As many as 30 percent of people living with HIV in the U.S. do not return to the doctor to start receiving care after their initial diagnosis, according to research by the CDC. Many factors could be the reason for this — things like a lack of health coverage, or emotional issues like fear, denial, or lack of a support system. But a new program in Broward County, Florida, aims to cut through the red tape and help close this gap by getting on treatment the very same day they are diagnosed.
“We want to close the loop and take that patient right over to be linked to care and get started on medication the same day,” Dr. Deberenia Allen told CBS Miami, who is the director for Memorial’s Rapid HIV Testing program in Dania, FL.
The program, called “Test And Treat,” was put forth by Florida’s Department of Health in Broward County, in partnership with the Ryan White Part A program. With Test And Treat, which began on May 1st, FDOH-Broward staffers can meet up with an individual who has just been diagnosed, and will actually go with them to a physician for a follow-up exam. They will then accompany them to a pharmacy for a 30-day supply of medication. The staffer will also request that the individual take their first pill that day. Even if they do not have health coverage, the individual will still receive the medication through the federally funded Ryan White program.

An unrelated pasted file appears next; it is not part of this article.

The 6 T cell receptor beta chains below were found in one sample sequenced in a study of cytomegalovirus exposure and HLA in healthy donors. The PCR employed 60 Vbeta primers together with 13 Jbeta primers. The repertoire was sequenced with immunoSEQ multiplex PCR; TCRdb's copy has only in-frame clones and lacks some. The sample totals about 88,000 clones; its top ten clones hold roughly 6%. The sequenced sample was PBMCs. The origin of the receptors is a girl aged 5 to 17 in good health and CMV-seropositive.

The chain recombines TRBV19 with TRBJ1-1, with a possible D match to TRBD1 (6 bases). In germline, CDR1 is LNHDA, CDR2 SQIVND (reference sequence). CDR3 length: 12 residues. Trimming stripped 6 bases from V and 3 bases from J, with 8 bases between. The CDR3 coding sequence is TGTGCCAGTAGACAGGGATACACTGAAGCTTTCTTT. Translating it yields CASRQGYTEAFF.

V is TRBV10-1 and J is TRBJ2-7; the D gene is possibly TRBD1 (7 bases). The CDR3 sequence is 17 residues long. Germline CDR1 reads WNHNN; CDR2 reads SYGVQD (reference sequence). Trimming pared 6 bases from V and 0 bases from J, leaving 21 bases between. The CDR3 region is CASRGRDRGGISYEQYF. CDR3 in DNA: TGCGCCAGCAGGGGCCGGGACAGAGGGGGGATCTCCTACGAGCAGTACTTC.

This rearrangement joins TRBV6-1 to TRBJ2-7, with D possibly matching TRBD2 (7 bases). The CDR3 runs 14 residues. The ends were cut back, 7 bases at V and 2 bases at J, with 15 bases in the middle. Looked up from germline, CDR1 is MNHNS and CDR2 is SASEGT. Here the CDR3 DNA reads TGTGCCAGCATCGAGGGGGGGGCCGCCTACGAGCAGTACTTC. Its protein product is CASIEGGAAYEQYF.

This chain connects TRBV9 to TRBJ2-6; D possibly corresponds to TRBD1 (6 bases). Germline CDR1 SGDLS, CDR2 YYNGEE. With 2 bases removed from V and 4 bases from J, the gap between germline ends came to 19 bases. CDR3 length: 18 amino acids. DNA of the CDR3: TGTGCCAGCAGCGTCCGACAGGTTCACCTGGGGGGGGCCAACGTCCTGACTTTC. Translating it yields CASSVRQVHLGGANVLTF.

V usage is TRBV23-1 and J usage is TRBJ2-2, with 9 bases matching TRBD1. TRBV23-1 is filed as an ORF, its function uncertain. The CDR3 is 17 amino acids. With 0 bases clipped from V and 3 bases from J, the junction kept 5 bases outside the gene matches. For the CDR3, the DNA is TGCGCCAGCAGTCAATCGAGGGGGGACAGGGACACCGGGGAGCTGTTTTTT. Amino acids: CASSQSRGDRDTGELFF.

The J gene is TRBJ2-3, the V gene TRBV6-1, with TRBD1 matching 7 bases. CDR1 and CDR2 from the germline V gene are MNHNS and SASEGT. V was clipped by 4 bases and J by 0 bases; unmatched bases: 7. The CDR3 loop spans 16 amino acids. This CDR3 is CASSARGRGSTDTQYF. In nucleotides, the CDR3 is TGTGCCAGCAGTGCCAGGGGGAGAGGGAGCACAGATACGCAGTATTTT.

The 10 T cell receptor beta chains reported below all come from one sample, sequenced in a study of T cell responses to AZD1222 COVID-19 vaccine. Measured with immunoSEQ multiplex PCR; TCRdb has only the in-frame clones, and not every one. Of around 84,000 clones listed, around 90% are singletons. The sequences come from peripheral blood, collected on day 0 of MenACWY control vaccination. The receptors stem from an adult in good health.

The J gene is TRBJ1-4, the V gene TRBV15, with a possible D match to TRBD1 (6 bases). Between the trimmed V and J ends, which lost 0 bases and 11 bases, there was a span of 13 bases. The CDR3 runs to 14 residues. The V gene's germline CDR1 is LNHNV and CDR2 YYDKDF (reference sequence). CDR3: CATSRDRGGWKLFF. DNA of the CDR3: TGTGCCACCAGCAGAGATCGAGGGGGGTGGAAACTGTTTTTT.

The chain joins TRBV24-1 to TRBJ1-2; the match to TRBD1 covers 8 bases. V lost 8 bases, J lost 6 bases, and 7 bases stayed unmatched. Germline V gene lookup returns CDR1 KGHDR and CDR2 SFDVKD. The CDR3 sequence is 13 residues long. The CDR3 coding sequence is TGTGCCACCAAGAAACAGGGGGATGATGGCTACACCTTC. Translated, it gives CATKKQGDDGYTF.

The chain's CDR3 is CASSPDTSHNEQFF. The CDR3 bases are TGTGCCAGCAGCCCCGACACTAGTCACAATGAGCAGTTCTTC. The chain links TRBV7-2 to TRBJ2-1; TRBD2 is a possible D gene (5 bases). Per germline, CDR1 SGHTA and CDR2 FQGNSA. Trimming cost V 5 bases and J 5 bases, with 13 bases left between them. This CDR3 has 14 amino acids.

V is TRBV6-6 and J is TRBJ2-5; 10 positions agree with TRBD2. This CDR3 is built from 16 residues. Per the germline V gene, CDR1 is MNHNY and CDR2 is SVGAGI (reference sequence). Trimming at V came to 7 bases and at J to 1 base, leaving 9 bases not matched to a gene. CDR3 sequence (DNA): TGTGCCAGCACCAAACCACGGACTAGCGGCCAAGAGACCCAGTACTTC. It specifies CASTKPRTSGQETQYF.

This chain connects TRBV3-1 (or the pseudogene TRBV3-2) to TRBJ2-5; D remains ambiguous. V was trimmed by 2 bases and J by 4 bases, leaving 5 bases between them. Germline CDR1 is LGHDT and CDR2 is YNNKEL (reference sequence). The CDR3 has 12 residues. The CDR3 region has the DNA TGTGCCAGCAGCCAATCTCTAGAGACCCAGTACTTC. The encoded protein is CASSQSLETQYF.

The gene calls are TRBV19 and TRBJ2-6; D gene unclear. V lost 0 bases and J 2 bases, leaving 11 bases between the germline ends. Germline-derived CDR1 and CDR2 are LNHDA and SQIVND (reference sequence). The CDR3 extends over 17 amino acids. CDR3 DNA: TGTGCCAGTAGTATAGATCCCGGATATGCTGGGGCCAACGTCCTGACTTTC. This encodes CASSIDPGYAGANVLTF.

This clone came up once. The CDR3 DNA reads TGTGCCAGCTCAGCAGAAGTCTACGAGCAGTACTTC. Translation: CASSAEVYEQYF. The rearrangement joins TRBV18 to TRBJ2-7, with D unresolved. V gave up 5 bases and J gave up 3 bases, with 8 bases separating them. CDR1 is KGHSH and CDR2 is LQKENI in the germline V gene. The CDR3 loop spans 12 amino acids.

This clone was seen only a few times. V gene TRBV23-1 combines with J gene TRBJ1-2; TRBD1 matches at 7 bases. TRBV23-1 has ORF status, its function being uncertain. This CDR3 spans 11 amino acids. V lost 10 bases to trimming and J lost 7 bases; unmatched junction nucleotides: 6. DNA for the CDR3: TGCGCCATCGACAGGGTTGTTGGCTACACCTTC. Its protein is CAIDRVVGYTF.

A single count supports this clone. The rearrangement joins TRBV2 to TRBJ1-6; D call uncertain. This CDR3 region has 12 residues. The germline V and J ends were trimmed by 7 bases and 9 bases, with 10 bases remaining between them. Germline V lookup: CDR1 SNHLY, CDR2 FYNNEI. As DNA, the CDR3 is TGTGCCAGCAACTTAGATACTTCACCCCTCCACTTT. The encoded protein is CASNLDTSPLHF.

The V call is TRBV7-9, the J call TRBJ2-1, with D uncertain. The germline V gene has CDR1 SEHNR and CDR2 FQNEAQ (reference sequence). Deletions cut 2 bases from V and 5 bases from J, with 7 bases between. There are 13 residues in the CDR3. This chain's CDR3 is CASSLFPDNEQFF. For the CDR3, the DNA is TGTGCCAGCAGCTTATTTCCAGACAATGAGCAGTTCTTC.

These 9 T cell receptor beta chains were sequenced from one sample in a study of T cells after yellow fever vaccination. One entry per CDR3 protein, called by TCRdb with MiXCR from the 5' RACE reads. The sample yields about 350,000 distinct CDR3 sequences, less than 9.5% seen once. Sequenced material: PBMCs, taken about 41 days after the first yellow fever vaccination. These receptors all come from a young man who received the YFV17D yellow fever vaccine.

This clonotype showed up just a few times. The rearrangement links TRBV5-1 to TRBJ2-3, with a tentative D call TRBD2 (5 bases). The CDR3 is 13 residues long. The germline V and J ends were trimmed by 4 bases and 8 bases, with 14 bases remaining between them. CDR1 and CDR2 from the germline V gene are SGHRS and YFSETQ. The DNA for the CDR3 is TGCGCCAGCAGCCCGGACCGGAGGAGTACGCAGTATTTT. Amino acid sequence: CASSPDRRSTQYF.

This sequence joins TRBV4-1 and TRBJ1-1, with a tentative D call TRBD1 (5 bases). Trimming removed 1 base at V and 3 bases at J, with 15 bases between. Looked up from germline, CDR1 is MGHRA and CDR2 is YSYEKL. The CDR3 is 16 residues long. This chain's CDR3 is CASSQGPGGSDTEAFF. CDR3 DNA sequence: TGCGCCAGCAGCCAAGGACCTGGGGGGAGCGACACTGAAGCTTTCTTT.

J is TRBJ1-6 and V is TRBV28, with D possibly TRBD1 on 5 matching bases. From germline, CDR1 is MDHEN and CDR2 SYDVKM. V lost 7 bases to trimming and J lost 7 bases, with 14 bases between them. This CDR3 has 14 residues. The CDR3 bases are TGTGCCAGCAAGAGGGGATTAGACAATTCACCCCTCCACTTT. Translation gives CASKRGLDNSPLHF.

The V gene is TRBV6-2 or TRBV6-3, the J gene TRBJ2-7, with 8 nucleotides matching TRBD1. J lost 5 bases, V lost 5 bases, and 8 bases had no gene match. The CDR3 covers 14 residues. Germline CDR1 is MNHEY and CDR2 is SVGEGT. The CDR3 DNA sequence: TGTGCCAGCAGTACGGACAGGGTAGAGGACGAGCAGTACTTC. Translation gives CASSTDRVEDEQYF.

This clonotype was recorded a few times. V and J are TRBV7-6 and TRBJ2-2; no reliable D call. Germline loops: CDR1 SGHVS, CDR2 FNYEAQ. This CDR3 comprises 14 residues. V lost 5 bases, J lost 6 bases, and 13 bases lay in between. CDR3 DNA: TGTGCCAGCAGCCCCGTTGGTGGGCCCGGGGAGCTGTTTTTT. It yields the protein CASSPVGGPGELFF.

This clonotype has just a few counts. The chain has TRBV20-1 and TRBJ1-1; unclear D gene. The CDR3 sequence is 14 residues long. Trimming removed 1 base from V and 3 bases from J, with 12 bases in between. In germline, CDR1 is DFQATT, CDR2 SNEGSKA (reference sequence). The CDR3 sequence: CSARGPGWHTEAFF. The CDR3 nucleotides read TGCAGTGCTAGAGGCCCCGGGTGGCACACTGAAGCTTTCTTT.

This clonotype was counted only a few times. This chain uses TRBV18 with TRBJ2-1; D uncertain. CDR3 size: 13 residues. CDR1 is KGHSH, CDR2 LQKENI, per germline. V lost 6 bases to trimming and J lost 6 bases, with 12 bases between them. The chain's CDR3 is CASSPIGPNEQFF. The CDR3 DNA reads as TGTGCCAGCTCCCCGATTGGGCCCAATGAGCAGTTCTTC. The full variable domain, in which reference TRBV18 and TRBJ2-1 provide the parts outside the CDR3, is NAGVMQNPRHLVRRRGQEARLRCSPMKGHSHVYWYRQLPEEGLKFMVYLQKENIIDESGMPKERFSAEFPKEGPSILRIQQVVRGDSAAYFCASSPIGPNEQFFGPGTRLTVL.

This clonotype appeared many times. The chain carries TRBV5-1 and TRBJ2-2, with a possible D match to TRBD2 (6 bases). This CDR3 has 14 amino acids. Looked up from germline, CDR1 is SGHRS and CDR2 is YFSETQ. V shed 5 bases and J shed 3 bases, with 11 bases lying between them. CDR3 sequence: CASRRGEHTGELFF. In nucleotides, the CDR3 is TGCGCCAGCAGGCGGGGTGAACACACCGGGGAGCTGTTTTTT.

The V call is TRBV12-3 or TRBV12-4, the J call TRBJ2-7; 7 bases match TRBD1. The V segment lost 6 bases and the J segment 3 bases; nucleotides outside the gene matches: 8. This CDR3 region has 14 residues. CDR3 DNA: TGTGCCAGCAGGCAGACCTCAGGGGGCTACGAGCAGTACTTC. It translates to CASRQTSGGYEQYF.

And the program is not just for the newly diagnosed. Test And Treat also aims to get people back on care after a long gap, or to get them on treatment if they never went back to the doctor after their initial diagnosis. The program eliminates many issues which often prevent people from getting care, such as long waits for follow-up test and doctor’s appointments.
The program also aims to be very effective in using the treatment-as-prevention (TasP) method. Getting an individual immediately on antiretroviral medication is beneficial in many ways. The sooner they start takings their meds, the more easily the virus is suppressed in the body — which not only reduces their chances of developing AIDS, but will increase their chances of becoming “undetectable.” This means one’s viral load has reached undetectable levels, which means there is then an almost zero chance of transmitting the virus. It’s also proven that people who start treatment immediately have a much higher chance of staying on treatment.